(This Jan. 14 story corrects reference in paragraph 12 to ‘$4.2 billion’ from ‘$4.2 million.’)
By Tracy Rucinski
CHICAGO (Reuters) – Delta Air Lines Inc on Tuesday reported a fourth-quarter profit that beat estimates, boosted in part by customers it gained from rival airlines’ 737 MAX cancellations and growing air travel demand.
Airlines that own Boeing Co’s 737 MAX are cancelling more than 10,000 monthly flights in total as the aircraft remains grounded following two deadly crashes.
Delta does not operate the MAX, enabling it to expand its flight capacity and capture new customers as peers like Southwest Airlines Co have had to scale back.
“There’s no question that we’re picking up new customers, but that’s not the main driver of our performance,” Chief Executive Ed Bastian told Reuters, citing strong customer loyalty at a time when air travel demand continues to rise.
American Airlines Group Inc and United Airlines Holdings Inc are scheduling flights without the MAX into early June, in anticipation of extra simulator training requirements for pilots once regulators finally approve the jet to fly again.
Southwest, the other U.S. MAX carrier, so far is cancelling flights into April.
Delta has not picked up premium revenues from rivals over the MAX but Bastian said the carrier would continue to see a marginal benefit while the jet remains grounded.
Net income climbed 8% to $1.1 billion in the quarter through Dec. 31 from a year earlier. Adjusted earnings per share hit $1.70, beating analysts’ expectations for $1.40, according to IBES data from Refinitiv.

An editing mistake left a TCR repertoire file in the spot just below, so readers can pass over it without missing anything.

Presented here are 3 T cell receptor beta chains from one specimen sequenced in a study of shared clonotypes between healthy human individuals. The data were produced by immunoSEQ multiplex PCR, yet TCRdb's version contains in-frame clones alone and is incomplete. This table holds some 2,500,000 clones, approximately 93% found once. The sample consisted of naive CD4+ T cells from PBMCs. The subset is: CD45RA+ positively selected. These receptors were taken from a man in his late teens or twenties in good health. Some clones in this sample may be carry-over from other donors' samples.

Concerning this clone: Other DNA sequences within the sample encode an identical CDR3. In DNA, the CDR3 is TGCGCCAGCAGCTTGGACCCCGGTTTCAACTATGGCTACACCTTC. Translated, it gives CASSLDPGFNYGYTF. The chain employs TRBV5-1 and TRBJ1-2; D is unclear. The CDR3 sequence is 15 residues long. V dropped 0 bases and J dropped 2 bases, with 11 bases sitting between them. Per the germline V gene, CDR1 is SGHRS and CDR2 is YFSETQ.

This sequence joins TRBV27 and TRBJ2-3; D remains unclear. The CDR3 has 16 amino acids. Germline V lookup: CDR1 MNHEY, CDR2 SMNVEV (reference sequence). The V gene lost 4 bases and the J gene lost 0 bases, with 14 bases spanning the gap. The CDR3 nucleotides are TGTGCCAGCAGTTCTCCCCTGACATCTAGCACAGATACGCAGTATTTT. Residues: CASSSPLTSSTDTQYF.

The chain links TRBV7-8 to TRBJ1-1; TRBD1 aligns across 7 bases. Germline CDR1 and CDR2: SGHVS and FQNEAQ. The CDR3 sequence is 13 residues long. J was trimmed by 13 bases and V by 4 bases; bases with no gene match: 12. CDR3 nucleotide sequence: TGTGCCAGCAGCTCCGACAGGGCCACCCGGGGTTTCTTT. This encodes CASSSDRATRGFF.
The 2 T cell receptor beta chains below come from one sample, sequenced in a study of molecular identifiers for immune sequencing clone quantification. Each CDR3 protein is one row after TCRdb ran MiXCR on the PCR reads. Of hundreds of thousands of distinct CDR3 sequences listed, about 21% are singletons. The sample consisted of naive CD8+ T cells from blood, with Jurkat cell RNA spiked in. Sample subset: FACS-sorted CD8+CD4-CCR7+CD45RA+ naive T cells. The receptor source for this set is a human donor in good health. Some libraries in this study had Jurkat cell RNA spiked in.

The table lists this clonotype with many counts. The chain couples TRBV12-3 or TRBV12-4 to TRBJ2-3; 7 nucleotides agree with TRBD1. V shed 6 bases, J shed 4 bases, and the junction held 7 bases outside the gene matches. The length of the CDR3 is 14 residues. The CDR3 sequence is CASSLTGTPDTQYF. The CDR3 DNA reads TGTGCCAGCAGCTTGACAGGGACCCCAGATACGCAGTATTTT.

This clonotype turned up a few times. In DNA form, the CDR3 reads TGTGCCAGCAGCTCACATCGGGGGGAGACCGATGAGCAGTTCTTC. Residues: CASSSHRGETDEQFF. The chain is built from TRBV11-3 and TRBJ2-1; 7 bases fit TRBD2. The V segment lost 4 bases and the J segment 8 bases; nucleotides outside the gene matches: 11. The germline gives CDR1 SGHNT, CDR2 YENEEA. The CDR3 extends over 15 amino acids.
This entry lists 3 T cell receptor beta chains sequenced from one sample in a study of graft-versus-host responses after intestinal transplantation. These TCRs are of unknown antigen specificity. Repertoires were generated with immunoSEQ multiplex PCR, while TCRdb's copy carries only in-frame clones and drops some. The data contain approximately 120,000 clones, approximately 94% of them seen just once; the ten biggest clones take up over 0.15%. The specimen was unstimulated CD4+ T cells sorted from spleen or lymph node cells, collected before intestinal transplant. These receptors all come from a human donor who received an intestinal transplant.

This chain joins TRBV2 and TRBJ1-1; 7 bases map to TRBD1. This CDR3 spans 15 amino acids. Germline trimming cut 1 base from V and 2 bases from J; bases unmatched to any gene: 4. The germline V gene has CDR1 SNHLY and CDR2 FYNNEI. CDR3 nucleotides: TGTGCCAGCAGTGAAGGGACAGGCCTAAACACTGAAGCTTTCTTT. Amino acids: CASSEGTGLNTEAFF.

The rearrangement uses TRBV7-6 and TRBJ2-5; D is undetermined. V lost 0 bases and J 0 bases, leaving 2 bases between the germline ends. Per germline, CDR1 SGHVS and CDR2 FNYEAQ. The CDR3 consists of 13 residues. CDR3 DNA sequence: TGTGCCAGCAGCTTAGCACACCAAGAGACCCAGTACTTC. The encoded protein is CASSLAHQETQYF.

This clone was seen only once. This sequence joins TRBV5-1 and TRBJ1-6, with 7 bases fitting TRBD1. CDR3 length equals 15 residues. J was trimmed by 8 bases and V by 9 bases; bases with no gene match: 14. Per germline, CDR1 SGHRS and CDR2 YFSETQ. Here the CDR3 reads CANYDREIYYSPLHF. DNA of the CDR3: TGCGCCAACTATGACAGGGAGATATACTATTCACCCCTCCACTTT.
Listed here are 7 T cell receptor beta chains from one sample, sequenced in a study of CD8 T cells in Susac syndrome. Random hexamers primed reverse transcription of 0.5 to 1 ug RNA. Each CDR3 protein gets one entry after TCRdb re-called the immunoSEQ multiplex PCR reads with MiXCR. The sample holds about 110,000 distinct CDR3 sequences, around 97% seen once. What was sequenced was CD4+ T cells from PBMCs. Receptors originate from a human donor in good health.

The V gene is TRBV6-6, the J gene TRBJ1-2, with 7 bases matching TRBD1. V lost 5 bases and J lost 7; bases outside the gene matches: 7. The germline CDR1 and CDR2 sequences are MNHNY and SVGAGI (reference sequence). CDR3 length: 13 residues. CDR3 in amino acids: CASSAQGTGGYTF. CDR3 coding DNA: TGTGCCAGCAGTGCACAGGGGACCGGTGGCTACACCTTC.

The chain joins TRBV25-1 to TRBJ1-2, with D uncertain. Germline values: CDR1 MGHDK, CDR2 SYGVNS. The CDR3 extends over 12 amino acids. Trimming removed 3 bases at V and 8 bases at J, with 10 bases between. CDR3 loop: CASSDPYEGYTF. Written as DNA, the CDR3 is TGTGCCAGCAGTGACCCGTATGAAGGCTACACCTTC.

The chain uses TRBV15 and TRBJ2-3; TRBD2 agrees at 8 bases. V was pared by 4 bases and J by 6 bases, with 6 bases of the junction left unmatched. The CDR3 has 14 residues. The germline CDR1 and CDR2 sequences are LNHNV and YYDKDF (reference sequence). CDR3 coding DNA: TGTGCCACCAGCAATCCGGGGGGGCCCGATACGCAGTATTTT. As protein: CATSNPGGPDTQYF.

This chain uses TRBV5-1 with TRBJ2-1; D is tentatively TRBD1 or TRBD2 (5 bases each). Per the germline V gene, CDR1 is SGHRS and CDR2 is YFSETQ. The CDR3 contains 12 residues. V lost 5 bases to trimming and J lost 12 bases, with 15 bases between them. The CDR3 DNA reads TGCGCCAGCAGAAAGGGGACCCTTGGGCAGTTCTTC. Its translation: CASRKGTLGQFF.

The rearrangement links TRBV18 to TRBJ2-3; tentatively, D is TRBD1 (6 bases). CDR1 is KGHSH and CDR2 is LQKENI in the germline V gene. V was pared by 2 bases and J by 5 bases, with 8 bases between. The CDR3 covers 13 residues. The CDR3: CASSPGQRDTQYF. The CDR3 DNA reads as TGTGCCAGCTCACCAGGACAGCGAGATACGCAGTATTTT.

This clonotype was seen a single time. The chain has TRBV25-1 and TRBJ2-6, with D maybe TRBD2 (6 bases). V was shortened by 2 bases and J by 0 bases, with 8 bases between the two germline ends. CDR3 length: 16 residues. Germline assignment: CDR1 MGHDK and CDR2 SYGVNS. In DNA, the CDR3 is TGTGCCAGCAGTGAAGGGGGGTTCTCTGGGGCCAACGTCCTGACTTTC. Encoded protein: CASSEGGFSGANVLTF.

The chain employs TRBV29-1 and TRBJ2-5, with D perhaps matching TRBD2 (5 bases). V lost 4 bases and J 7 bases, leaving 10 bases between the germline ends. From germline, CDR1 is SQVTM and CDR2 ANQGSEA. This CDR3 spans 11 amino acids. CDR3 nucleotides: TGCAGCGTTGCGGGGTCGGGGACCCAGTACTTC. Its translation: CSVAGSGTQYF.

Lower fuel costs and a 9-cent-per-share gain from the sale of its stake in Brazil’s Gol also propped up profit.
Quarterly operating revenue rose 7% to $11.4 billion, and Delta expects growth of 5% to 7% in the first quarter as U.S. demand rises in spite of heightened geopolitical tensions.
Shares were up 4.2% at $61.94, with Delta’s positive comments on travel demand lifting shares of other U.S. airlines as well..
Delta, the first of its peers to report quarterly results, generated $4.2 billion of free cash flow for the year, and expects to repeat that this year, enabling new investments in technology to improve passenger experience.
J.P.Morgan analyst Jamie Baker called the cash flow “unchartered territory for any airline.”
One issue for 2020 will be ongoing contract negotiations with pilots.
As for new aircraft, Delta is still interested in Boeing’s proposed new midsized airplane, known as the NMA, despite the planemaker’s delayed decision on whether to launch the new aircraft as it continues to deal with the 737 MAX fallout.
Delta wants to remain a customer of both Boeing and Airbus SE but the longer Boeing takes to decide on the NMA’s launch, the fewer options the carrier has, Bastian said, noting Airbus’ A321XLR and A330 could be alternatives.
The airline is also still interested in investing around 100 million euros ($111.34 million) in the rescue of Italian flagship carrier Alitalia, Bastian said, and is working on anti-trust immunity in South America after closing this month the acquisition of a 20% stake in LATAM Airlines Group.
(This story published on Jan. 14, corrects reference in paragraph 12 to ‘$4.2 billion’ from ‘$4.2 million.’)
(Reporting by Tracy Rucinski in Chicago; Editing by Bernadette Baum and Matthew Lewis)